By day five we're in Tarutao Marine National Park, a scattering of three archipelagos in the Andaman Sea. It's one of Thailand's more unspoiled regions, draped in rainforest and necklaced in healthy coral reefs. We anchor off Koh Adang and Zodiac across startlingly emerald water to a beach of blinding white sand. Rounded black boulders tumble into the sea. I don a snorkel and mask from the ship's supplies and duck underwater to find Nemo among the undulating tentacles of a green anemone.
Parasails blossom against the sky as we sail into Langkawi. The bay is rimmed with white sand and backed by a jagged outline of blue hills. Next day we're off with entertaining local guide Hisham on a tour of the island's highlights. We finish on a jungle trail guarded by mischievous macaques ("they love our Pringles and Kit Kats") that leads to Telaga Tujuh Waterfalls.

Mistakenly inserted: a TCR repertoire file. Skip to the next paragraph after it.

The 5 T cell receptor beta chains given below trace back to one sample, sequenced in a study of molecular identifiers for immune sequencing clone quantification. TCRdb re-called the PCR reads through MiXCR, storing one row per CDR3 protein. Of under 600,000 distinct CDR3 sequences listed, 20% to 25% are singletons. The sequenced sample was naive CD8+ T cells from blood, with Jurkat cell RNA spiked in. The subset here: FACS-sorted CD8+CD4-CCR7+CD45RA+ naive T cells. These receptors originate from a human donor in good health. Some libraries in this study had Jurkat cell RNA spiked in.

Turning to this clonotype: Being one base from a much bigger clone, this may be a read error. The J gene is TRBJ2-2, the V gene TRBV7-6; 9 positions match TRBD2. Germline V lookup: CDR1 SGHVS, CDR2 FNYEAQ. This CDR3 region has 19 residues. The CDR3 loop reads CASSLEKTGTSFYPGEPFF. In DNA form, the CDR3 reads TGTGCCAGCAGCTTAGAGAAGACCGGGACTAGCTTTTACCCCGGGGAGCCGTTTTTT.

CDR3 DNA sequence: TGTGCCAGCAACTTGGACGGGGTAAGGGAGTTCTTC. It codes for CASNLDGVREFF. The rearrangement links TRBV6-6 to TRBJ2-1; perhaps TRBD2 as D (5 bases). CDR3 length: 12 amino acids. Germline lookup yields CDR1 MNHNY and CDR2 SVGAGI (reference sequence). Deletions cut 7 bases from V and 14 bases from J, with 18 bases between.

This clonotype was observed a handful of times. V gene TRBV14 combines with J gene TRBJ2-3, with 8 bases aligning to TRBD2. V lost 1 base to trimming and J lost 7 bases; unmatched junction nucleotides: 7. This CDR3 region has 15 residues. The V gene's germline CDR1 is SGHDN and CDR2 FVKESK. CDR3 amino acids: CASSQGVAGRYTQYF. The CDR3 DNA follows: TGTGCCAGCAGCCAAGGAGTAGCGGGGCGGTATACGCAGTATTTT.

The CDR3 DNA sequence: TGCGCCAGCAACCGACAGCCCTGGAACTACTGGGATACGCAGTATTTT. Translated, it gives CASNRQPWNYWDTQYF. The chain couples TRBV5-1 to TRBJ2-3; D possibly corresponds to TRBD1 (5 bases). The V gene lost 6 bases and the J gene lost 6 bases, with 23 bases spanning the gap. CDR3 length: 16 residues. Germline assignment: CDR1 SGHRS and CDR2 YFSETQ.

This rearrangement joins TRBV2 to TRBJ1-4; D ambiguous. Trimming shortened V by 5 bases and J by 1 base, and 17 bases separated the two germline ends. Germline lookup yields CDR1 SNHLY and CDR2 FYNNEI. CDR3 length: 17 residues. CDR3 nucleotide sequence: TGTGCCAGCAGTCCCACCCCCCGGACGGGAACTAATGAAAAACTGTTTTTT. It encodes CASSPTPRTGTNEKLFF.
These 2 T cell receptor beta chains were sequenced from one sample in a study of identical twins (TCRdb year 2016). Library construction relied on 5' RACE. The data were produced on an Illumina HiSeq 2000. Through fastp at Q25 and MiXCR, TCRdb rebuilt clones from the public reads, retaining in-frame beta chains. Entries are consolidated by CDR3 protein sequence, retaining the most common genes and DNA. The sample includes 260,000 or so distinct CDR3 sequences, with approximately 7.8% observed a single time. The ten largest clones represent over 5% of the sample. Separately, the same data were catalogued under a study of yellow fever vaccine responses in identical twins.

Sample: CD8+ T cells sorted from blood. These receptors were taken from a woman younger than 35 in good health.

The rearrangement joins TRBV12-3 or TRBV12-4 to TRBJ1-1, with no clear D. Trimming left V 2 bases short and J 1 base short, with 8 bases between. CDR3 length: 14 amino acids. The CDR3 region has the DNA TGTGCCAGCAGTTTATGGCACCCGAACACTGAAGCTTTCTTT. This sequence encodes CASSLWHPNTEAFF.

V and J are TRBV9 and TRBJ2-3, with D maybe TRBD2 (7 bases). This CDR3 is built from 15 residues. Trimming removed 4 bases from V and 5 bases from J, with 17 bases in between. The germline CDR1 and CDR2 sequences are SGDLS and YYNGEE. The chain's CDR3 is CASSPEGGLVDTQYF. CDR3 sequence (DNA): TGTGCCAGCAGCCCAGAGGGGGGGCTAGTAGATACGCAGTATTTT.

Water cascades down Mount Mat Cincang in a series of seven rock pools that provide the perfect antidote to the humid day. I plunge into welcome coolness and lie on my back as I watch a hornbill clatter in the trees. Water teeters and twinkles on the edge of the clifftop as it catches the sun. This might be cruising, but it isn't any sort of cruising I've done before, and it leaves me feeling rather joyful.
The two-masted, three-deck, 50-metre-long Panorama II is scarcely a cruise ship, and more a large yacht. Such very small ships have pains and pleasures. It's hard to escape diesel fumes and generator noise and amenities are limited. Still, you don't have to worry about dress codes, camaraderie quickly develops and you'll never have to queue.
The greatest benefit is feeling not like a cruise passenger but like an invitee on a multi-millionaire's yacht. You can chat to the captain and flop on deck in wet swimwear. You're enveloped in the environment. Admire the sea's glitter, feel the deck tilt, taste salt on your lips and watch sunsets over dinner. Lie on loungers under taut white sails.